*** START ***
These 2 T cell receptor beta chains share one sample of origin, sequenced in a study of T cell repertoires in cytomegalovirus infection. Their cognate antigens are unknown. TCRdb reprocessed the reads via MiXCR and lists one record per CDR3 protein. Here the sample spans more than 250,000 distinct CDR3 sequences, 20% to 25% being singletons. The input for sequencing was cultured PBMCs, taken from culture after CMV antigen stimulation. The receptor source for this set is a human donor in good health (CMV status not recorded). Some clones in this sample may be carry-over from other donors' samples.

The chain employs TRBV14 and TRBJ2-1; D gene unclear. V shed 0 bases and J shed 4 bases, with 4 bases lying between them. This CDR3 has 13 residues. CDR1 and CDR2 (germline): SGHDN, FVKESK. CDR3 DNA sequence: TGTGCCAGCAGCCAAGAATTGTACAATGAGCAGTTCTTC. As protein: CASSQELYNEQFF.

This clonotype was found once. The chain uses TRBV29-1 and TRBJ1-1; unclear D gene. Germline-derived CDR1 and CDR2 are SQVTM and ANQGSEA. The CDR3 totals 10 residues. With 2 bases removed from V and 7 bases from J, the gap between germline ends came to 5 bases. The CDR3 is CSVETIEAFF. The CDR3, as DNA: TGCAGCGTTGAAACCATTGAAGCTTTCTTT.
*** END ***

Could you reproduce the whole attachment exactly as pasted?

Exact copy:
These 2 T cell receptor beta chains share one sample of origin, sequenced in a study of T cell repertoires in cytomegalovirus infection. Their cognate antigens are unknown. TCRdb reprocessed the reads via MiXCR and lists one record per CDR3 protein. Here the sample spans more than 250,000 distinct CDR3 sequences, 20% to 25% being singletons. The input for sequencing was cultured PBMCs, taken from culture after CMV antigen stimulation. The receptor source for this set is a human donor in good health (CMV status not recorded). Some clones in this sample may be carry-over from other donors' samples.

The chain employs TRBV14 and TRBJ2-1; D gene unclear. V shed 0 bases and J shed 4 bases, with 4 bases lying between them. This CDR3 has 13 residues. CDR1 and CDR2 (germline): SGHDN, FVKESK. CDR3 DNA sequence: TGTGCCAGCAGCCAAGAATTGTACAATGAGCAGTTCTTC. As protein: CASSQELYNEQFF.

This clonotype was found once. The chain uses TRBV29-1 and TRBJ1-1; unclear D gene. Germline-derived CDR1 and CDR2 are SQVTM and ANQGSEA. The CDR3 totals 10 residues. With 2 bases removed from V and 7 bases from J, the gap between germline ends came to 5 bases. The CDR3 is CSVETIEAFF. The CDR3, as DNA: TGCAGCGTTGAAACCATTGAAGCTTTCTTT.